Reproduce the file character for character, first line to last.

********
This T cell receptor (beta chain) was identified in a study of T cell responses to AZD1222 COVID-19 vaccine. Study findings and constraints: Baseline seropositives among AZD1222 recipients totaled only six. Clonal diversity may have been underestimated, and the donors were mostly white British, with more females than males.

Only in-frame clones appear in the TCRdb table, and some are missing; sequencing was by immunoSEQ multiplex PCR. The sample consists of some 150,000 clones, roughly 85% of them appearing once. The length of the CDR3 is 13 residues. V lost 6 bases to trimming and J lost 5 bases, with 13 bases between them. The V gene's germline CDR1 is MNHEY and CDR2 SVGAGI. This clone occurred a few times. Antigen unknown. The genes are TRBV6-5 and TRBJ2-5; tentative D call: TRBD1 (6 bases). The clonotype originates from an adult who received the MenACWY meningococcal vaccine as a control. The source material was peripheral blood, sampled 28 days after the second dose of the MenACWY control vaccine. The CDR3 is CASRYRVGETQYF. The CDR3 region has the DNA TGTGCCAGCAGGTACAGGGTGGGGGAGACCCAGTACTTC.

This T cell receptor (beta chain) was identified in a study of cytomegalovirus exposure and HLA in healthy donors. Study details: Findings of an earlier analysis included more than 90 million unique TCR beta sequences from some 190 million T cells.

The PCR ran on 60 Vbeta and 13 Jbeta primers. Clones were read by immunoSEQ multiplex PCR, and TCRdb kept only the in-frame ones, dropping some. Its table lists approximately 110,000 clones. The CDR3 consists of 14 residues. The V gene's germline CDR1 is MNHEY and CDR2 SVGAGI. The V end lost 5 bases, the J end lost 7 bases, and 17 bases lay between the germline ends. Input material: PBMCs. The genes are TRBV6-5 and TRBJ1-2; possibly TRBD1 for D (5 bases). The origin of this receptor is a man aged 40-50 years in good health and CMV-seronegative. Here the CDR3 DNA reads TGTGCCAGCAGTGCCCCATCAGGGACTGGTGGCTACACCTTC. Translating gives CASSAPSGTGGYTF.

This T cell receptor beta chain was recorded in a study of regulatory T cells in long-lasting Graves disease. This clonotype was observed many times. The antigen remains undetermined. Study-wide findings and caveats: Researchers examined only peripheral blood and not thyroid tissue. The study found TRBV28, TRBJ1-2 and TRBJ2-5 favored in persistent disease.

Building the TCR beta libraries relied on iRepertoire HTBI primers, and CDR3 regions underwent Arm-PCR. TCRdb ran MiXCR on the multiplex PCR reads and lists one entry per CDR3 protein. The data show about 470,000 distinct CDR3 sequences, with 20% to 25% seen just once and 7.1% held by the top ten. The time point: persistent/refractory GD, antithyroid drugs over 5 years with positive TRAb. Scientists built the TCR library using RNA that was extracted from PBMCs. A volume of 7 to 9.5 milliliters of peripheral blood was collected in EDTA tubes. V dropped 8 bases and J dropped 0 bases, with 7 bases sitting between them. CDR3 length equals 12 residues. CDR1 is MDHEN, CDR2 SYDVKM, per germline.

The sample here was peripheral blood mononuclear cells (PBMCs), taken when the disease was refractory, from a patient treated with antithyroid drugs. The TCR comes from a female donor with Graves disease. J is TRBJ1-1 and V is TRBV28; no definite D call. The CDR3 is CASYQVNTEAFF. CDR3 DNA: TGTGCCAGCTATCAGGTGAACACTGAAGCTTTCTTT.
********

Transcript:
This T cell receptor (beta chain) was identified in a study of T cell responses to AZD1222 COVID-19 vaccine. Study findings and constraints: Baseline seropositives among AZD1222 recipients totaled only six. Clonal diversity may have been underestimated, and the donors were mostly white British, with more females than males.

Only in-frame clones appear in the TCRdb table, and some are missing; sequencing was by immunoSEQ multiplex PCR. The sample consists of some 150,000 clones, roughly 85% of them appearing once. The length of the CDR3 is 13 residues. V lost 6 bases to trimming and J lost 5 bases, with 13 bases between them. The V gene's germline CDR1 is MNHEY and CDR2 SVGAGI. This clone occurred a few times. Antigen unknown. The genes are TRBV6-5 and TRBJ2-5; tentative D call: TRBD1 (6 bases). The clonotype originates from an adult who received the MenACWY meningococcal vaccine as a control. The source material was peripheral blood, sampled 28 days after the second dose of the MenACWY control vaccine. The CDR3 is CASRYRVGETQYF. The CDR3 region has the DNA TGTGCCAGCAGGTACAGGGTGGGGGAGACCCAGTACTTC.

This T cell receptor (beta chain) was identified in a study of cytomegalovirus exposure and HLA in healthy donors. Study details: Findings of an earlier analysis included more than 90 million unique TCR beta sequences from some 190 million T cells.

The PCR ran on 60 Vbeta and 13 Jbeta primers. Clones were read by immunoSEQ multiplex PCR, and TCRdb kept only the in-frame ones, dropping some. Its table lists approximately 110,000 clones. The CDR3 consists of 14 residues. The V gene's germline CDR1 is MNHEY and CDR2 SVGAGI. The V end lost 5 bases, the J end lost 7 bases, and 17 bases lay between the germline ends. Input material: PBMCs. The genes are TRBV6-5 and TRBJ1-2; possibly TRBD1 for D (5 bases). The origin of this receptor is a man aged 40-50 years in good health and CMV-seronegative. Here the CDR3 DNA reads TGTGCCAGCAGTGCCCCATCAGGGACTGGTGGCTACACCTTC. Translating gives CASSAPSGTGGYTF.

This T cell receptor beta chain was recorded in a study of regulatory T cells in long-lasting Graves disease. This clonotype was observed many times. The antigen remains undetermined. Study-wide findings and caveats: Researchers examined only peripheral blood and not thyroid tissue. The study found TRBV28, TRBJ1-2 and TRBJ2-5 favored in persistent disease.

Building the TCR beta libraries relied on iRepertoire HTBI primers, and CDR3 regions underwent Arm-PCR. TCRdb ran MiXCR on the multiplex PCR reads and lists one entry per CDR3 protein. The data show about 470,000 distinct CDR3 sequences, with 20% to 25% seen just once and 7.1% held by the top ten. The time point: persistent/refractory GD, antithyroid drugs over 5 years with positive TRAb. Scientists built the TCR library using RNA that was extracted from PBMCs. A volume of 7 to 9.5 milliliters of peripheral blood was collected in EDTA tubes. V dropped 8 bases and J dropped 0 bases, with 7 bases sitting between them. CDR3 length equals 12 residues. CDR1 is MDHEN, CDR2 SYDVKM, per germline.

The sample here was peripheral blood mononuclear cells (PBMCs), taken when the disease was refractory, from a patient treated with antithyroid drugs. The TCR comes from a female donor with Graves disease. J is TRBJ1-1 and V is TRBV28; no definite D call. The CDR3 is CASYQVNTEAFF. CDR3 DNA: TGTGCCAGCTATCAGGTGAACACTGAAGCTTTCTTT.